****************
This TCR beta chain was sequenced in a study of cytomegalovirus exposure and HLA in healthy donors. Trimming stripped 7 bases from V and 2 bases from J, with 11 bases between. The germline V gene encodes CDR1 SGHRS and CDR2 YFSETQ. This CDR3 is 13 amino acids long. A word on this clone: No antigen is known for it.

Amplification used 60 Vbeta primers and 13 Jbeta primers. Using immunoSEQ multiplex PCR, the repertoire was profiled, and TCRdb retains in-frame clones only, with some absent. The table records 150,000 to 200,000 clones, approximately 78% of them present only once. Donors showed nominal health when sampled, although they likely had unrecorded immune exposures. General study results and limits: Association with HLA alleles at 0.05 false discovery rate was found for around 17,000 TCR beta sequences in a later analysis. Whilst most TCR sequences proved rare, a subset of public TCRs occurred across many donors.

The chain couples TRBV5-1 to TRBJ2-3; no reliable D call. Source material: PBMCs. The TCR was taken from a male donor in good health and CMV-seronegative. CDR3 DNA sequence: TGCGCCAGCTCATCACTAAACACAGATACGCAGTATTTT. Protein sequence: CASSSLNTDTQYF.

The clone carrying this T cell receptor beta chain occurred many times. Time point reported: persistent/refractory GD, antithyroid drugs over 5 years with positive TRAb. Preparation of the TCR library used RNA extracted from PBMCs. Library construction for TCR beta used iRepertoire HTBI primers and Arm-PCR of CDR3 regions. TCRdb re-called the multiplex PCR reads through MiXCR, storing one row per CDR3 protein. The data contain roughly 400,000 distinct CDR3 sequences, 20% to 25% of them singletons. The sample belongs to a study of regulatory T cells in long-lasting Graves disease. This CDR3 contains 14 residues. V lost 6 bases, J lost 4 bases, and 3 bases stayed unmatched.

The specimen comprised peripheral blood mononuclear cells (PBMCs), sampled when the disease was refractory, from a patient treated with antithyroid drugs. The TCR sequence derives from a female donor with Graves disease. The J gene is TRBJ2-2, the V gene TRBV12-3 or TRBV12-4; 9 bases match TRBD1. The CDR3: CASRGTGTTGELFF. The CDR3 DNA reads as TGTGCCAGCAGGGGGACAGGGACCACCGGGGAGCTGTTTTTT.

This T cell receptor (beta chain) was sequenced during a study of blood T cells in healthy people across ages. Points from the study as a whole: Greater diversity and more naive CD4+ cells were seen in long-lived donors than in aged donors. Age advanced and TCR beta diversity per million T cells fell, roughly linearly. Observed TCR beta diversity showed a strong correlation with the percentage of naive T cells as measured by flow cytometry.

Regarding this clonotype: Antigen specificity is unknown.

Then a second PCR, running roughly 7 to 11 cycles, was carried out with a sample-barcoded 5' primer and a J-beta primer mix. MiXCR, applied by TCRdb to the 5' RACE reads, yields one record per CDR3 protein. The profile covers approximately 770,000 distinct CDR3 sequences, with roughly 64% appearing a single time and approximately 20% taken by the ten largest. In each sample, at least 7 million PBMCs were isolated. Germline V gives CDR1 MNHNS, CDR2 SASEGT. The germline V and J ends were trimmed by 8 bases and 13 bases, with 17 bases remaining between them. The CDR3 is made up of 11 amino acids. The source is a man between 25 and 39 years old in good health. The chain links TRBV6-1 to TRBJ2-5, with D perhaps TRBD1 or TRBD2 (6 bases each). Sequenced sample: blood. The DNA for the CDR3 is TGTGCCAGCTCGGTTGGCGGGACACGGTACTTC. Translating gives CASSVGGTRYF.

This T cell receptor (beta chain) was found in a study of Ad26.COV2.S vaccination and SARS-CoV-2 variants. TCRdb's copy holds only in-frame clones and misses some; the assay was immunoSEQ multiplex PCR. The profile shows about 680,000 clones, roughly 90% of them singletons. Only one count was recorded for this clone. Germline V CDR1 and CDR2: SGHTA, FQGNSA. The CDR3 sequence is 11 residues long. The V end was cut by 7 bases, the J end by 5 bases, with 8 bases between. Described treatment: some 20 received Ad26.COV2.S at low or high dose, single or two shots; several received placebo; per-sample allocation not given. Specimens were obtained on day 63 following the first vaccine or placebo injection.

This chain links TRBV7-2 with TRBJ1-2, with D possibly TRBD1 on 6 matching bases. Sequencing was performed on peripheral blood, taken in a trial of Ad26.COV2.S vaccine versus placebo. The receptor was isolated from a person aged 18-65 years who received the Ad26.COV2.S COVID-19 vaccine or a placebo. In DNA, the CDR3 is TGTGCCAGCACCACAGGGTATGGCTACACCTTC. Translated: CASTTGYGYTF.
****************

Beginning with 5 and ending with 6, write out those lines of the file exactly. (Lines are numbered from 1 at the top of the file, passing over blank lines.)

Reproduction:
The specimen comprised peripheral blood mononuclear cells (PBMCs), sampled when the disease was refractory, from a patient treated with antithyroid drugs. The TCR sequence derives from a female donor with Graves disease. The J gene is TRBJ2-2, the V gene TRBV12-3 or TRBV12-4; 9 bases match TRBD1. The CDR3: CASRGTGTTGELFF. The CDR3 DNA reads as TGTGCCAGCAGGGGGACAGGGACCACCGGGGAGCTGTTTTTT.

This T cell receptor (beta chain) was sequenced during a study of blood T cells in healthy people across ages. Points from the study as a whole: Greater diversity and more naive CD4+ cells were seen in long-lived donors than in aged donors. Age advanced and TCR beta diversity per million T cells fell, roughly linearly. Observed TCR beta diversity showed a strong correlation with the percentage of naive T cells as measured by flow cytometry.